The Telegraph
Friday , October 12 , 2012
Since 1st March, 1999
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Polio drive after false alarm

New Delhi/Patna, Oct. 11: A laboratory contamination of a suspected stool sample from a patient in Darbhanga district triggered a false alarm of polio in Bihar until a Mumbai laboratory ruled it out this evening.

The Union health ministry said this afternoon that a suspected case of wild poliovirus type-3 from Darbhanga was under investigation and the Bihar government was preparing to launch an immunisation drive in several districts.

But a senior state health official and the National Polio Surveillance Project said that confirmatory studies on the sample have ruled out polio.

Bihar health secretary Sanjay Kumar said the investigation had first shown a positive result due to contamination in a Lucknow laboratory where the test was conducted on Wednesday night.

“The stool sample of the suspected patient was sent to a lab in Lucknow. There they keep polio virus samples to match them with samples collected from suspected patients. In the first result, the stool somehow got contaminated with P3 strain of the virus and the result came positive. However, the test carried out today confirmed that it was not a polio case,” he said.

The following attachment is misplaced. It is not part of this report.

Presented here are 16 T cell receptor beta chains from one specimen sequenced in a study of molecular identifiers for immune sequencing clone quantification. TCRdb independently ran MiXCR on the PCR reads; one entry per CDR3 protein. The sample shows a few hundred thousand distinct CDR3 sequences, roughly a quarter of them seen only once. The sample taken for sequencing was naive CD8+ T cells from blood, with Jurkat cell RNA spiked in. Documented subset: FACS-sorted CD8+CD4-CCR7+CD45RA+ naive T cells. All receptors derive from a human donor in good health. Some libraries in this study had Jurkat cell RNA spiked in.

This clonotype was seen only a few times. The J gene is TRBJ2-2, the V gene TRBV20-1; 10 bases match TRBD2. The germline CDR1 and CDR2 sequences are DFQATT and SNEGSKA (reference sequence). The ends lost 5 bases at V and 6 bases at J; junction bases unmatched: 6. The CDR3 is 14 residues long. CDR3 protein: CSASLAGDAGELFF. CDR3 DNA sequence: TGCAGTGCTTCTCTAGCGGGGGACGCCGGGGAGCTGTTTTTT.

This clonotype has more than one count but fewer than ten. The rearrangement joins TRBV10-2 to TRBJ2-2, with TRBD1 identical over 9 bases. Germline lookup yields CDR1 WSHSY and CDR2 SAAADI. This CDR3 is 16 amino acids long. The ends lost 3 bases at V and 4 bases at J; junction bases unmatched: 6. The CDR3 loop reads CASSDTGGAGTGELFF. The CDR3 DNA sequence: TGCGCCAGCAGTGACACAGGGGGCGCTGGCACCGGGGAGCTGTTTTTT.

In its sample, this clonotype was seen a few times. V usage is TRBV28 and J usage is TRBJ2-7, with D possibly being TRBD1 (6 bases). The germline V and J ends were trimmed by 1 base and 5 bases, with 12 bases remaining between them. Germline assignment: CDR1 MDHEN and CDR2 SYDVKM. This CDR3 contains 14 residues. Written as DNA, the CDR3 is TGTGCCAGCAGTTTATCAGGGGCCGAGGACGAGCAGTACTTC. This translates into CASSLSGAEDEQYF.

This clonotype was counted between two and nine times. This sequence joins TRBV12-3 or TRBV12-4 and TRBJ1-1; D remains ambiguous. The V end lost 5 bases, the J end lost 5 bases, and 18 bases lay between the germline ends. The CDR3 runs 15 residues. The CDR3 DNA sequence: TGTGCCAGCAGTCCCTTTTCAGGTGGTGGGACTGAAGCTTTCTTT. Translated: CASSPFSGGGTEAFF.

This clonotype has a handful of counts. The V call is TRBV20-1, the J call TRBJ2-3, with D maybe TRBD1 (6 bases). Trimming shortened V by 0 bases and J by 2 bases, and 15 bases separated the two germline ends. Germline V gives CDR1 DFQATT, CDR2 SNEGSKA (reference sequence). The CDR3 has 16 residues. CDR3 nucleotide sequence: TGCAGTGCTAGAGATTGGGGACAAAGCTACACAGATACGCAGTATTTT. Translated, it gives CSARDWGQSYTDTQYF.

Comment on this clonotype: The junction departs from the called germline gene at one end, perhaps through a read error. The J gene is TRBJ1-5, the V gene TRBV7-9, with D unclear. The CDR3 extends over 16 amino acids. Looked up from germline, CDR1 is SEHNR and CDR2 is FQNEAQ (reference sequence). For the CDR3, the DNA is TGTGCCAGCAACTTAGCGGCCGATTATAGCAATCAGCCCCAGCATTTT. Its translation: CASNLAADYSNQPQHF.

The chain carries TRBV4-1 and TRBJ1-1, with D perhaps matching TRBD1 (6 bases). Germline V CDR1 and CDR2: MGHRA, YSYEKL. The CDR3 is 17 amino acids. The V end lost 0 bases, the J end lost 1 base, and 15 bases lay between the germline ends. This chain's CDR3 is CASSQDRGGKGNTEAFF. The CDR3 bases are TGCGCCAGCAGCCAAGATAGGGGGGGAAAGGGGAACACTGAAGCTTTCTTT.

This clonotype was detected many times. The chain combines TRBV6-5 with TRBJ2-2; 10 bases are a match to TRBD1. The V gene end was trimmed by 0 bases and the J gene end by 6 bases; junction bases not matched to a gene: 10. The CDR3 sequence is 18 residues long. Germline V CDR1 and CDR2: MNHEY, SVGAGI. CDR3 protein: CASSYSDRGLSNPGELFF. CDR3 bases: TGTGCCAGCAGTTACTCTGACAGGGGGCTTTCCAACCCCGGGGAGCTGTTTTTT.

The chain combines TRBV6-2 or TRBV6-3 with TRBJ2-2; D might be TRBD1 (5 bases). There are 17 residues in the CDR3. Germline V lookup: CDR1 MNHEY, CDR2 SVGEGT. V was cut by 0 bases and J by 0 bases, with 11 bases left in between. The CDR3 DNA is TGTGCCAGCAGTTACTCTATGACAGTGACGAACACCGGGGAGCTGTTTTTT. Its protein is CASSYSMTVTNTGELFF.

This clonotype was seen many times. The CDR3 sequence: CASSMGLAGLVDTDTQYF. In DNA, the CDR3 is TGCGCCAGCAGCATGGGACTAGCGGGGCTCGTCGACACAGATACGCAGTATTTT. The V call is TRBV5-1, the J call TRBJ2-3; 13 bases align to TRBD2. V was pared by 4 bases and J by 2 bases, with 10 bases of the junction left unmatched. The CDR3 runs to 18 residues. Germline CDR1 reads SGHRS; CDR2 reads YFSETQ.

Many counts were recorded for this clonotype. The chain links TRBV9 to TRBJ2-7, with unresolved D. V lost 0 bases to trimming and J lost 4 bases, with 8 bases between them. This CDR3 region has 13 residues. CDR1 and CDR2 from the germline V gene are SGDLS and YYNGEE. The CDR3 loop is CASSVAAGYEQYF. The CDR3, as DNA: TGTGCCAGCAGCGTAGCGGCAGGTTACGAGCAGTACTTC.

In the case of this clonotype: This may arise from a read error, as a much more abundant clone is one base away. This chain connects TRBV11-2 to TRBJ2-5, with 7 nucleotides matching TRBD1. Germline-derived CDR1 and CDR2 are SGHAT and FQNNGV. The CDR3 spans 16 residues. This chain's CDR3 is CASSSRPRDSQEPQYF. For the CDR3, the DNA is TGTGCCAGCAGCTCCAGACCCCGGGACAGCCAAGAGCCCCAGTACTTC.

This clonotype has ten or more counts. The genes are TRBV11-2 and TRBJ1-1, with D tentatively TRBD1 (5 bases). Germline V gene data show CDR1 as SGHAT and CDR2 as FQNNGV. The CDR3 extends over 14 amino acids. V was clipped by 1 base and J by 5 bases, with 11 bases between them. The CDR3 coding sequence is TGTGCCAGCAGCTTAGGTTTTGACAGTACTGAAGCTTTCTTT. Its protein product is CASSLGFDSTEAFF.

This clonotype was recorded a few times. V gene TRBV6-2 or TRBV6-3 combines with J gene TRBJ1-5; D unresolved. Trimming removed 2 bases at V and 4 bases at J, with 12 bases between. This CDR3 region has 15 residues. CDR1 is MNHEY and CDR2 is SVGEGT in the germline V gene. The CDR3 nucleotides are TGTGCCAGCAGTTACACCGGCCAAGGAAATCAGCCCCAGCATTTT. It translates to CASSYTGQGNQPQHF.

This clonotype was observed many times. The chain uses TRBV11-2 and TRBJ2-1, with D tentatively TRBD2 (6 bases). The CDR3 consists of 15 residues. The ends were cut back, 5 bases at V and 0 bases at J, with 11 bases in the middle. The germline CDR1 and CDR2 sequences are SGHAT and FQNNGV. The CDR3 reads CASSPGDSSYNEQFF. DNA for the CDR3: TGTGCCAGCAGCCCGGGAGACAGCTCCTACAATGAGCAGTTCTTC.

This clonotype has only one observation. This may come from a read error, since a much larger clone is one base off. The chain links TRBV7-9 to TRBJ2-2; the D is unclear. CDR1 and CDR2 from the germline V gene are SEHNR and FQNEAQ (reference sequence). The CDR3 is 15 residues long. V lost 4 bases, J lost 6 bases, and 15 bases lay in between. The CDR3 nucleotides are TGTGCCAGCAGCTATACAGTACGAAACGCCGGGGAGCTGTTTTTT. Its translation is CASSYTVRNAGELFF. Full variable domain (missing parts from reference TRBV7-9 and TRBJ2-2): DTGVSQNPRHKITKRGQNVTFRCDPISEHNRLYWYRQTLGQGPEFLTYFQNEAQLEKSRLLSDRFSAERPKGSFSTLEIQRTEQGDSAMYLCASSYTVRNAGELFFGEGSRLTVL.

The sample was that of a child from Manigachi block in Darbhanga district, around 180km northeast of Patna, whose stool sample was sent for test after symptoms of Acute Flaccid Paralysis (AFP) was found in the child. AFP is different from polio in the sense that most non-polio AFP patients get back strength in the affected leg after treatment.

India’s last documented case of polio was a child from Howrah in Bengal in January 2011. Earlier this year, India celebrated a full year free of polio. A country has to remain free of polio for three years to be certified as having eradicated it. The type-3 wild poliovirus is currently prevalent in Nigeria and Pakistan.

Earlier, in a hastily called meeting by senior health department officials in Patna, the state had decided to launch an intensive immunisation drive in the northern part of the state beginning Monday.

“Even though the suspected case has turned out to be a negative one we have decided to launch a special drive of polio drop administration in all north Bihar districts from October 15 as a precautionary measure,” principal secretary, health, Vyasji said.

Hemant Shukla, regional team leader of WHO’s National Polio Surveillance Project, said the Bihar government has chalked out an elaborate plan in case of any detection of polio transmission.

A medical virologist told The Telegraph that any abrupt emergence of wild poliovirus would be a surprise and a setback. “There has been no sign of wild poliovirus in sewage water samples from Delhi, Mumbai, Patna, Calcutta and elsewhere,” the virologist said.

Sewage water has long been used by the polio surveillance network laboratories as a proxy indicator for circulating polio viruses.